Maginn claims both he and Molly struggled with mental health issues that he describes in a self-published book written before Jason died. He gave "48 Hours" no records to back that up, although Molly's medical records from years after her time with Maginn show that she was diagnosed with depression. Her brother Connor is reluctant to talk about it.
Maureen Maher: Much has been said about Molly's mental health … are you comfortable addressing that?
Connor Martens: I don't want to comment on that.
At the time of the wedding, according to Molly's family, all was well, and she was happy to be walking down the aisle with Jason.
Mike Earnest | Molly's uncle: She looked very happy … and she looked like she was very happy to be getting married.
Jason was able to get a job transfer with the packaging company he had worked for in Ireland. He and Molly settled into the suburbs of Winston-Salem, where Molly got a job as a part-time swim instructor but spent most of her time with Jack and Sarah.
Tracey Lynch: I was concerned for Jason and his children. He had moved lock, stock and barrel from Ireland. Packed up his whole life, sold his house, gave up his job, and was on the cusp of a new life.
Mike Earnest: Well, my impression was that things seemed to be OK. I don't know if they seemed to be great. I did see occasions where … there seemed like there were issues coming up.
After four years, Molly was closer to the children than ever and considered them her own, but her relationship with Jason was in trouble.
Tracey Lynch: Jason started to talk about movin' home. He wasn't happy.
Maureen Maher: Did he say why he wasn't happy?
Tracey Lynch: Lot of it was down to the relationship with Molly. She was acting strange. Those things occurring that he wasn't comfortable with. … And he missed Ireland, wanted to move back. … But he knew and said that there would be huge difficulty in him coming back — once Molly found out.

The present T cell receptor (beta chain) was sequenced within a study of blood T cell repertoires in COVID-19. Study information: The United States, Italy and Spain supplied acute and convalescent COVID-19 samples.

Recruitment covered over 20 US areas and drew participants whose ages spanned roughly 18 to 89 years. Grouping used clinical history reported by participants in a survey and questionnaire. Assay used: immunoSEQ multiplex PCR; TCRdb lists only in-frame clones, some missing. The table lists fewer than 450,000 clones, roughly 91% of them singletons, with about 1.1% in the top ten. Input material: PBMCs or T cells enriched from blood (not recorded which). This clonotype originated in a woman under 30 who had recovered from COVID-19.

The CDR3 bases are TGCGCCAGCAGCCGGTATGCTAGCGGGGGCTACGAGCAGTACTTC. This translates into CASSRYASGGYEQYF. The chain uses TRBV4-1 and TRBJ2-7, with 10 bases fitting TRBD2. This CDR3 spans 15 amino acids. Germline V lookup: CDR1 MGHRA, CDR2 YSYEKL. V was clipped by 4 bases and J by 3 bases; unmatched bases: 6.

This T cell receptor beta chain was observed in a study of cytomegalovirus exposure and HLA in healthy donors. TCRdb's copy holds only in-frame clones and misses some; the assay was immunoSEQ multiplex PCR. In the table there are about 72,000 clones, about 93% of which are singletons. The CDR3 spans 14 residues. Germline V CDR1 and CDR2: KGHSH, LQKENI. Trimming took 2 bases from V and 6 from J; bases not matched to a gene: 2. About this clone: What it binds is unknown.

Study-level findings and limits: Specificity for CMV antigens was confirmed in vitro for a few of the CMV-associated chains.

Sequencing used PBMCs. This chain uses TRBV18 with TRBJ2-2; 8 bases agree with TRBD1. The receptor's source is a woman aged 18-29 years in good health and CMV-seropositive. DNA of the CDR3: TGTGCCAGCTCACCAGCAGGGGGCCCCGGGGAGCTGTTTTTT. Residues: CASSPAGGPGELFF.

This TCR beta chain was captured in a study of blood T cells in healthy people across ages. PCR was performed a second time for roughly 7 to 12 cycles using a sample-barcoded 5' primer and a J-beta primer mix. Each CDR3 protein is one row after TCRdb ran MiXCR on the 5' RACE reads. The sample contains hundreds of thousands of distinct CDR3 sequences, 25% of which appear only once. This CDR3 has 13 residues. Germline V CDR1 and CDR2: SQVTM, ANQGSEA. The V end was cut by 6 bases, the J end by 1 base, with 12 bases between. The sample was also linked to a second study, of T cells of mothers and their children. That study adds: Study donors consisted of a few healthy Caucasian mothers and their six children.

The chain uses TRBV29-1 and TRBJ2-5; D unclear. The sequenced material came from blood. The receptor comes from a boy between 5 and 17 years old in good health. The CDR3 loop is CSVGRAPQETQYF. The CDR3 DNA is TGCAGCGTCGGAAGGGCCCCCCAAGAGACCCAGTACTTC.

Maureen Maher: And the kids at this point, they call her mom?
Tracey Lynch: Yes.
Maureen Maher: She is their mother.
Tracey Lynch: Yes.
Molly had always wanted to officially become Jack and Sarah's mother, but Jason would not allow it.
Maureen Maher: He didn't want to take the only mother they'd ever known away from them, but he wouldn't allow her to adopt them?
Tracey Lynch: Yes.
Maureen Maher: Why?
Tracey Lynch: Because of what she had said about Mags and because of her erratic behavior. … She waited until just before the wedding, and then all these stories came out. So when we spoke, he said, he just couldn't. How could he go ahead and allow Molly to adopt the children when he had all these issues of trust?
Now, with Jason dead, police ask Molly about his family. Jason's decision not to allow her to adopt Jack and Sarah hits hard:
MOLLY CORBETT: — and I'm scared they'll take the kids.
INVESTIGATOR WANDA THOMPSON: Did you adopt the children?
MOLLY CORBETT: No.
INVESTIGATOR WANDA THOMPSON: Then that's a real possibility.
MOLLY CORBETT [cries]: Oh, God.
The thought of losing the children is more than Molly can bear. But, investigators offer Molly a light at the end of a dark tunnel:
INVESTIGATOR WANDA THOMPSON [TO MOLLY]: At this point, after talking to your dad and talking to you, it looks like this is going to be self-defense. OK? I don't think there's going to be an issue with that.
SELF-DEFENSE OR MURDER?
Tracey Lynch says when she got the horrible news of Jason's death, she knew it could not have been self-defense as Molly and Tom claimed. She says, "Jason was a gentle person."
Tracey Lynch: I kept ringin' Molly. She wouldn't return my calls. Her parents, you know, no, they just completely stonewalled us. … I got 30 seconds on the phone with Jack … to tell him that I loved him and I was coming over to be with him.
Lynch says she was desperate to get to Jason's children as soon as possible.